Aztlán: A Journal of Chicano Studies



Aztlán presents original research that is relevant to or informed by the Chicano experience. An interdisciplinary, peer-reviewed journal, Aztlán focuses on scholarly essays in the humanities, social sciences, and arts, supplemented by thematic pieces in the dosier section, an artist's communiqué, a review section, and a commentary by the editor, Charlene Villaseñor Black. Aztlán seeks ways to bring Chicano studies into critical dialogue with Latino, ethnic, American, and global studies.

Aztlán has been the leading journal in the field of Chicano studies since 1970. Aztlán is issued twice a year.

"Aztlán … signals the vibrancy of Chicano Studies."
- The Chronicle of Higher Education

"The preeminent scholarly journal in Chicano Studies."
- Magazines for Libraries

"This esteemed journal of record is essential for virtually all academic libraries."
- Library Journal


Volume 43, Number 1

Spring 2018

Essays in the Spring 2018 issue explore how Emiliano Zapata has been depicted in Chicana/o murals throughout California; how the Latina visual and vocal body is racialized in the hit television program Modern Family; how the language of Carlos Morton’s plays reveals his rediscovery of his mestizo roots; and how inequality is embodied in Alisa Valdes-Rodriguez’s The Dirty Girls Social Club and Helena María Viramontes’s Their Dogs Came with Them.

The editor’s commentary, the dossier, and the artist’s communiqué focus on art and exhibitions in the Getty’s Pacific Standard Time: LA/LA initiative. The commentary recounts a final performance-tour of Home—So Different, So Appealing led by artist Carmelita Tropicana and filmmaker Ela Troyano. The dossier, curated by Colin Gunckel, explores four PST: LA/LA exhibitions. Three of them (Laura Aguilar: Show and Tell, La Raza, and Home—So Different, So Appealing) were produced by or in collaboration with the CSRC.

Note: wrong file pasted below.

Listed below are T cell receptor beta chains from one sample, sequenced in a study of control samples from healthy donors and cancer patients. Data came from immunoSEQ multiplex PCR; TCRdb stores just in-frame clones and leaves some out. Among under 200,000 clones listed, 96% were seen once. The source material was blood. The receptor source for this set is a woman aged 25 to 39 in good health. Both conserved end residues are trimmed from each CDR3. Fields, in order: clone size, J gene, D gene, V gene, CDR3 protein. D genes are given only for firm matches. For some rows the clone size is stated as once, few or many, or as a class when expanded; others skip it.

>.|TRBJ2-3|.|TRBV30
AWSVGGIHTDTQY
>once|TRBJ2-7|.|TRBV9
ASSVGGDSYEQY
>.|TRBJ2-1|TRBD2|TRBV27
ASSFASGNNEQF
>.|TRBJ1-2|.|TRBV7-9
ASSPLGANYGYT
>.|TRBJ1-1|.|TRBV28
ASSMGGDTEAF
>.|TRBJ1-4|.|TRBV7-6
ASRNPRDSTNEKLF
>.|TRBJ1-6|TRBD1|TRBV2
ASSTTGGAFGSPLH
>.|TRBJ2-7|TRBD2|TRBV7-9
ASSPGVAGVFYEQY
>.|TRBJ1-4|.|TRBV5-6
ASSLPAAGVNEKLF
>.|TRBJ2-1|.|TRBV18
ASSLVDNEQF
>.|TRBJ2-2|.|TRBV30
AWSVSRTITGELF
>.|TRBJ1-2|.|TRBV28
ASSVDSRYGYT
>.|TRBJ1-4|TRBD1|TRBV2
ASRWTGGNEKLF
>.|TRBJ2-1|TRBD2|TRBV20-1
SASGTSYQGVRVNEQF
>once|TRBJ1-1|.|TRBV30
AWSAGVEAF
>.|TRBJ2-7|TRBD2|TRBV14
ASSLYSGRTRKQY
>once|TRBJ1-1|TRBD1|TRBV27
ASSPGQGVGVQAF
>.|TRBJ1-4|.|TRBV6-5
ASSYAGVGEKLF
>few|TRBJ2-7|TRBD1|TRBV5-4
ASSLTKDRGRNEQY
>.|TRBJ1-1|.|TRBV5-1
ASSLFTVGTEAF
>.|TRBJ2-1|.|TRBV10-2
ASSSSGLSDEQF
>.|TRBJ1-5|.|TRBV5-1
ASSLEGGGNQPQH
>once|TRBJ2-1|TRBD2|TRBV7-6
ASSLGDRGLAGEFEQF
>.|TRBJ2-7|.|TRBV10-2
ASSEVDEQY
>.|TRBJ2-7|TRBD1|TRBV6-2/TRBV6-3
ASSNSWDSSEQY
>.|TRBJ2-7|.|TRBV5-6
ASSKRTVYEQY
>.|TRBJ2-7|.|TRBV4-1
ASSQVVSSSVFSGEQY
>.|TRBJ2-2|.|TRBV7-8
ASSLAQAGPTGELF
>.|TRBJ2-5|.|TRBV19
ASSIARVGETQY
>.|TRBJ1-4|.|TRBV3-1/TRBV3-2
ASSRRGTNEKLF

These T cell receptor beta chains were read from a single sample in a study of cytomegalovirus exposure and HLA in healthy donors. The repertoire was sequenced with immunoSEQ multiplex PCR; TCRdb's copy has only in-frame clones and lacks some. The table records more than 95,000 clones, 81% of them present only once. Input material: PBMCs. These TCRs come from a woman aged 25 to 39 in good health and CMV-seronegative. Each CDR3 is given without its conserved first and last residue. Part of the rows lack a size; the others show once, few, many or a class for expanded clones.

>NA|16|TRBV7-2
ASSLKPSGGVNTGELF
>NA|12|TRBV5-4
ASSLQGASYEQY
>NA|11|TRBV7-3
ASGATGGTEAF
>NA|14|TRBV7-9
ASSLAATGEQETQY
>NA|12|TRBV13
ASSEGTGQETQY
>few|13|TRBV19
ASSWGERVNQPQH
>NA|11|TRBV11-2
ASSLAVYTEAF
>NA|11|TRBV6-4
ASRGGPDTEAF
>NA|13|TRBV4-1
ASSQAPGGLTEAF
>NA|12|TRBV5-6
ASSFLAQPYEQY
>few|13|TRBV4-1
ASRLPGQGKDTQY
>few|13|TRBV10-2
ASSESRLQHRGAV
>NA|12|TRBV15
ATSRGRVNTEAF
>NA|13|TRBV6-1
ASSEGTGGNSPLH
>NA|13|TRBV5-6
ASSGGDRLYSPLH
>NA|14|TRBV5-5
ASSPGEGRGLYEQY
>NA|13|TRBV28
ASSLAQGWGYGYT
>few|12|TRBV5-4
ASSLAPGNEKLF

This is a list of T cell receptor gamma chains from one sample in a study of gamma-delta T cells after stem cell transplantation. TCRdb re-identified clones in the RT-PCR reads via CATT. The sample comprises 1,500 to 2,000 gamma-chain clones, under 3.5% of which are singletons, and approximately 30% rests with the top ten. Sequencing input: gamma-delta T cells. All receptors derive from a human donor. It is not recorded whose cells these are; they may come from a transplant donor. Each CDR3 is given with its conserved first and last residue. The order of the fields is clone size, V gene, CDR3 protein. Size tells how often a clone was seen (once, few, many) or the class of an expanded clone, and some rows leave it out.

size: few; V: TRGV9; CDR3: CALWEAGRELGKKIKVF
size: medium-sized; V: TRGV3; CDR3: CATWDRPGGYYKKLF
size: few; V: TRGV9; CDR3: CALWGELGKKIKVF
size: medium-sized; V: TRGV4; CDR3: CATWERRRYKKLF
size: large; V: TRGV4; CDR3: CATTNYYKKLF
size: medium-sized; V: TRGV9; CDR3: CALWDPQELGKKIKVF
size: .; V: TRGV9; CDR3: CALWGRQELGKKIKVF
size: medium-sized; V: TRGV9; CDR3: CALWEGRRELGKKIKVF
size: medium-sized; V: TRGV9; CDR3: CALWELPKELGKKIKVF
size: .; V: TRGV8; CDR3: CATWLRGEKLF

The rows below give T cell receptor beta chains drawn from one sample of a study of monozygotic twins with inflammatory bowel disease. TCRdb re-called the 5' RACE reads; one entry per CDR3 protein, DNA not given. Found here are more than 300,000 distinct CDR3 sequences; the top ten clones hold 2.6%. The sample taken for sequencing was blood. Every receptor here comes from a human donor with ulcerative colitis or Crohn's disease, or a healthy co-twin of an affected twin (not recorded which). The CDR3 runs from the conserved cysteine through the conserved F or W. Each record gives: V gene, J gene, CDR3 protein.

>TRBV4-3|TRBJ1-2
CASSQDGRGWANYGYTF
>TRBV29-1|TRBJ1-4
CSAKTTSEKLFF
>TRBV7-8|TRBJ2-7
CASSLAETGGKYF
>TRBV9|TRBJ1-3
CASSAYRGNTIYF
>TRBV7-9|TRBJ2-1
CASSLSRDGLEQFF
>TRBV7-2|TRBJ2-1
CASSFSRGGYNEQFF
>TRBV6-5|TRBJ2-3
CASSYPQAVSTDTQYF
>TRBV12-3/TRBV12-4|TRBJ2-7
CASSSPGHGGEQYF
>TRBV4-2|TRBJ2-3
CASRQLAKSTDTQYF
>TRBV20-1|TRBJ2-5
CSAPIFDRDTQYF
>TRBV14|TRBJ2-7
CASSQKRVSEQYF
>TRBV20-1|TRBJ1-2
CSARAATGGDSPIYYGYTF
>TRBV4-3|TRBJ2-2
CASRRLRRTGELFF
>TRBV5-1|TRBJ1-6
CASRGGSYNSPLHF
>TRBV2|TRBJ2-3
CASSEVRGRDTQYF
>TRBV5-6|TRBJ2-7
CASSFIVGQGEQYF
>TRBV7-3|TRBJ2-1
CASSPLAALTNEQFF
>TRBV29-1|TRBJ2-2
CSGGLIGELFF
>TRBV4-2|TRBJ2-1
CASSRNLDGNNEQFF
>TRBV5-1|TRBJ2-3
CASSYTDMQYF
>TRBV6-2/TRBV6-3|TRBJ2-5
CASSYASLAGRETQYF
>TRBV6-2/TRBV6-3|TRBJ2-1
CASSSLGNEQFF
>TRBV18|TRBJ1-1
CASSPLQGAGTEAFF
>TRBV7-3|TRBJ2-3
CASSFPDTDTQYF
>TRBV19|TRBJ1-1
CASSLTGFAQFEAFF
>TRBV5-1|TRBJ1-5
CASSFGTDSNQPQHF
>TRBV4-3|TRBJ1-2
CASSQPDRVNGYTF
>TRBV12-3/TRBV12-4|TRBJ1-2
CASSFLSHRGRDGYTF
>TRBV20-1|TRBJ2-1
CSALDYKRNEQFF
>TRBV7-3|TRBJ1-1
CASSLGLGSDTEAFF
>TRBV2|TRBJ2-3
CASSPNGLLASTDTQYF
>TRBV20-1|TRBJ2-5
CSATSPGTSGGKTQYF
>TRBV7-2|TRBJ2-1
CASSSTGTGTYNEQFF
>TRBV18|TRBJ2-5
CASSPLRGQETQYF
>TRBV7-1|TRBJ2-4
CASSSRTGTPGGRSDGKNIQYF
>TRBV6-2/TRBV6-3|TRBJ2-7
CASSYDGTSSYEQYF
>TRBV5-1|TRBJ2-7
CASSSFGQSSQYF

Christina Fernandez’s installation María’s Great Expedition, which was part of the Home exhibition, is reproduced in the communiqué, and Fernandez’s work is also featured on the cover.

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To review the Table of Contents, click here

Hector Amaya, University of Virginia
Jason de León, University of Michigan
Sara Jane Deutsch, Duke University
Alicia Gaspar de Alba, University of California, Los Angeles
John Moran Gonzalez, University of Texas, Austin
Elena Gutiérrez, University of Illinois at Chicago
Joshua Guzmán, University of California, Los Angeles
Brian Herrera, Princeton University
Daniel Martinez HoSang, Yale University
Aida Hurtado, University of California, Santa Barbara
Ji Young Kim, University of California, Los Angeles
Cecilia Márquez, New York University
Louis Mendoza, Arizona State University
Cecilia Menjívar, Arizona State University
Tey Marianna Nunn, National Hispanic Cultural Center
Richard T. Rodríguez, University of California, Riverside
Silvia Spitta, Dartmouth
Adriana Zavala, Tufts University
  • The Spring 2015 issue (Volume 40, Number 1) of Aztlán featured a dossier section on the field of Chicana/o art history, with downloadable class syllabi.
  • To read "Latin@ Art at the Intersection," an article by Adriana Zavala in Volume 40, Number 1, click here.
  • To preview "Formation of a Latino Grassroots Movement The Association of Latin American Gardeners of Los Angeles Challenges City Hall," an article by Alvaro Huerta and Alfonso Morales in Volume 39, Number 2, click here.
  • To preview "Toward a Mariposa Consciousness: Reimagining Queer Chicano and Latino Identities," an article by Daniel Enrique Pérez in Volume 39, Number 2, click here.
  • To preview "Make 'Em All Mexican" by Linda Vallejo, the Artist's Communiqué in Volume 39, Number 2, click here.
  • To preview "Jotería Studies," the Dossier in Volume 39, Number 1, click here.
  • To preview "The Necessary Theater of the Royal Chicano Air Force" by Ella Maria Diaz, an article in Volume 38, Number 2, click here.
  • To preview "An Interview with Ramon Ramirez" by José L. S. Gámez, the Artist’s Communiqué in Volume 38, Number 2, click here.